We have conducted a mixture design to determine the optimal builder concentration for automatic dishwashing detergents. We looked at mixtures containing combinations of soda ash, sodium silicate, sodium citrate, methylglycinediacetic acid (sodium salt), and acrylate co-polymers. We used both visual methods and a digital imaging analysis tool (DIAT) to evaluate the spotting and filming performance.
Aminosiloxanes in Laundry Applications
D. Parrish(1), D. Kuppert(2), M. Hisamoto(3), J. Hildebrand(4), P. Le(5), A. Nagy(6)
(1)Evonik Goldschmidt Corporation, United States of America (2)Evonik Industries AG, Germany (3)Evonik Goldschmidt Corporation, United States of America (4)Evonik Goldschmidt Corporation, United States of America (5)Evonik Goldschmidt Corporation, United States of America (6)Evonik Goldschmidt Corporation, United States of America
Fabric softener formulations made with biodegradable active materials have been commercially available for over 20 years. The previous generations of softener actives have been in decline due to their negative environmental impact, but they have performance characteristics that are superior to current ester quat based actives, particularly ester quats derived from triethanolamine (TEA). Softener actives are typically greater than 80% dialkyl quat by weight. TEA ester quats, on the other hand, are mixtures of mono-, di-, and tri-ester quats. Only the di-ester quat, which is about 50% of the composition by weight on a normalized basis, contributes to the softening of fabrics. Due to this inherent compositional difference, TEA ester quats must be dosed in larger quantities or employ boosters to achieve equal softening performance compared to alkyl quats. In general, siloxane additives boost overall performance and impart additional benefits, such as reduced wrinkling and improved ironing characteristics. Specifically, a new aminosiloxane has been developed that significantly improves the fabric softening and rewet performance of TEA ester quat formulations. Formulation procedures and comparative results will be discussed.
"SYNTHESIS AND STUDY BIOLOGICAL ACTIVITY OF SOME SCHIFF BASE NANOPARTICLES AND THEIR APPLICATIONS IN EGYPTIAN PETROLEUM FIELDS"
(1)Pharma Swede Egypt, Egypt
Summary and Conclusions i SUMMARY AND CONCLUSIONS In this thesis, we prepared four monoSchiff bases and one dischiff base cationic surfactants. 1- The monoquaternary Schiff base surfactants were prepared by reacting m-aminopyridine and different fatty esters of ketoglutaric acid to produce the dialkyl monoSchiff bases. Then the Schiff bases were quaternized by ethyl iodide (4-compounds). 2- The diquaternary dischiff base cationic surfactant was prepared by coupling of m-aminopyridine and acetyl acetone in (2:1) molar ratio then the obtained dischiff base was quaternized by excess of ethyl iodide (1-compound). 3- The diquaternary surfactant was loaded on silver nano particle to obtain the nano-sized diquaternary surfactant by the reduction method to prepare the silver nanoparticles. (1-compound) 4- The prepared cationic surfactants were complexed with transition metals; namely (Cu, Co, Ni, and Mn) to obtain the different metal complexes. (20-Compounds). 5- All the chemical structures of 25- compounds (not nano sized diquaternary) were investigated by using:- A- Elemental analysis:- which showed the high purity of the prepared compounds. B- Infrared spectroscopy: - which showed the identical function groups in the chemical structure as represented in the different schemes. C- Proton nuclear magnetic resonance (¹ HNMR):-which showed the distribution of the protons in the chemical structure as expected. 6- The surface activity of the prepared compounds determined by using Summary and Conclusions ii surface tension, Interfacial tension measurements, Emulsification power and Partition coefficient values. the surface activity measurements showed the good activity of the data of critical micelle concentration .effectiveness, efficiency, maximum surface excess and minimum surface area the surface activity of the compounds were confirmed by the thermodynamic data, e.g., standard fee energy changes of adsorption and micellization. 7- The prepared cationic monoquaternary surfactants were applied as corrosion inhibitors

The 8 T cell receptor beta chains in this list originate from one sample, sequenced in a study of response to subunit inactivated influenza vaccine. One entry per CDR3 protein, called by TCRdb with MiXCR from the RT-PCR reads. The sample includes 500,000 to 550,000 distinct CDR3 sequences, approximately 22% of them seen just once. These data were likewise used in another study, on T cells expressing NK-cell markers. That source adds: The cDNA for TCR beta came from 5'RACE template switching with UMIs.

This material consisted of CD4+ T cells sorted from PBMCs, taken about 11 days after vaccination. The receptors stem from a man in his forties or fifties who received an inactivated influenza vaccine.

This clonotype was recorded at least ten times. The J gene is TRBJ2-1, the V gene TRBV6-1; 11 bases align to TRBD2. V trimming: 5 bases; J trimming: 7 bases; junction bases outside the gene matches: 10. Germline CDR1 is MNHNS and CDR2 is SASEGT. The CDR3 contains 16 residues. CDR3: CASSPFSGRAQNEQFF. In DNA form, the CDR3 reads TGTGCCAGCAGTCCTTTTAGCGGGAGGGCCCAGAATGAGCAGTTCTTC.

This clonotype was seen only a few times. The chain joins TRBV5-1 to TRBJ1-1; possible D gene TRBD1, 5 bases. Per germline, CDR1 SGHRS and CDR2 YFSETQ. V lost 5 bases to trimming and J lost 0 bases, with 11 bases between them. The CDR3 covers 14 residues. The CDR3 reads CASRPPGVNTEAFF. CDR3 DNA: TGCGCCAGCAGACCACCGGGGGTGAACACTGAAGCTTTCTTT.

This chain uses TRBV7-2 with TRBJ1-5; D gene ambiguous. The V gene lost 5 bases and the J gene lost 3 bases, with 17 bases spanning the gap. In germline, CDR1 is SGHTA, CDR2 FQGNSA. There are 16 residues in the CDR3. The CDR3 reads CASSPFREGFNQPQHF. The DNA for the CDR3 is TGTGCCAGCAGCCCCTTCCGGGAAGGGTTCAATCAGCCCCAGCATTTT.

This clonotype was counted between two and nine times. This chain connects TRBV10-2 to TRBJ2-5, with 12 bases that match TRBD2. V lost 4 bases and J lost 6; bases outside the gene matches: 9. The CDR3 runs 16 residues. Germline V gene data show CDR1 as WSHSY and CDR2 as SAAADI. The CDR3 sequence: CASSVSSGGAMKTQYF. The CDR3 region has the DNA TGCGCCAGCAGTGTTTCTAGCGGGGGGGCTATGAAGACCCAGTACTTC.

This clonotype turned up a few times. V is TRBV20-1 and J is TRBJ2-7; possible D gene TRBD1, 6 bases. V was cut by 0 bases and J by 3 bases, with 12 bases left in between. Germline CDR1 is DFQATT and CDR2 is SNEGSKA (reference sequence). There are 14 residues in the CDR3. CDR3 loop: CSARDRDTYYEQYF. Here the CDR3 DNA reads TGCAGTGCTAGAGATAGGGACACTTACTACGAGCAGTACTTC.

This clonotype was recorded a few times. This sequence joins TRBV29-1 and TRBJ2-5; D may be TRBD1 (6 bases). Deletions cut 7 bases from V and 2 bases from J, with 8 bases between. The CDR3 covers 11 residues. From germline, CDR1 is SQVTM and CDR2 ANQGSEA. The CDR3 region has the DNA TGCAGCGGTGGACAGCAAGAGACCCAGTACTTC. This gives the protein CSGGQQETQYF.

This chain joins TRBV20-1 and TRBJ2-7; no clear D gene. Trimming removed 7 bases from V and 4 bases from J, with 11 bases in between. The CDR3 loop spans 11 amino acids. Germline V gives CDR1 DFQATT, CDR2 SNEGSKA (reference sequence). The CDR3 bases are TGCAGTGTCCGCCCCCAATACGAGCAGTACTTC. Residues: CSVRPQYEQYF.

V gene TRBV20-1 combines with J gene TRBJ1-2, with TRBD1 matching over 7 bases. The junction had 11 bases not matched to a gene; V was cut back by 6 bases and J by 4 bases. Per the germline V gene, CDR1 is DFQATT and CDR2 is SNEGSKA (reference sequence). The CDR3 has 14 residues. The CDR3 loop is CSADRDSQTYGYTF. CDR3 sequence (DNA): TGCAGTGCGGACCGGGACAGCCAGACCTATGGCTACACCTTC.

Lysine based cationic surfactants at the air-water interface. Mixed monolayers with DPPC: An investigation into the antimicrobial activity
A. Pinazo(1), A. Colomer(2), L. Pérez(3), M. Infante(4), R. Pons(5), A. Manresa(6), M. Espuny(7)
(1)Institute of Advanced Chemistry of Catalonia, Spain (2)CSIC, Spain (3)CSIC, Spain (4)CSIC, Spain (5)CSIC, Spain (6)University of Barcelona, Spain (7)University of Barcelona, Spain
Antimicrobial resistance to antibiotics is a major global public health threat, thus development of new antimicrobial compounds is of great significance in biomedicine chemistry. Cationic surfactants exhibit antimicrobial activity and have been used as disinfectants in hospitals and in food and pharmaceutical industry. These types of applications require compounds that do not present hemolytic or cytotoxic activities. To search for new antimicrobial agents, our group has synthesized cationic surfactants from different amino acids. Amino acid based surfactants can be prepared from renewable raw materials and are characterized by their high biodegradability and moderate toxic levels. We report studies that contribute to elucidate the relationship between surface activity of three lysine based surfactants and their antimicrobial activity. To this end, the adsorption properties at the air/liquid interface of spread monolayers were studied. Under saline conditions their spread monolayers can be compressed. Mixed monolayers with DPPC showed an expansion of the DPPC monolayer which suggests interactions of the compounds with DPPC molecules that strongly depend on the surfactant structure and on the position of the cationic charge. The antibacterial activity against Staphylococcus aureus and Escherichia coli bacteria has been performed by electron microscopy observation. The three surfactants caused multiple forms of damage as evidenced by structural alterations, leakage of internal material and cell destruction on the bacteria.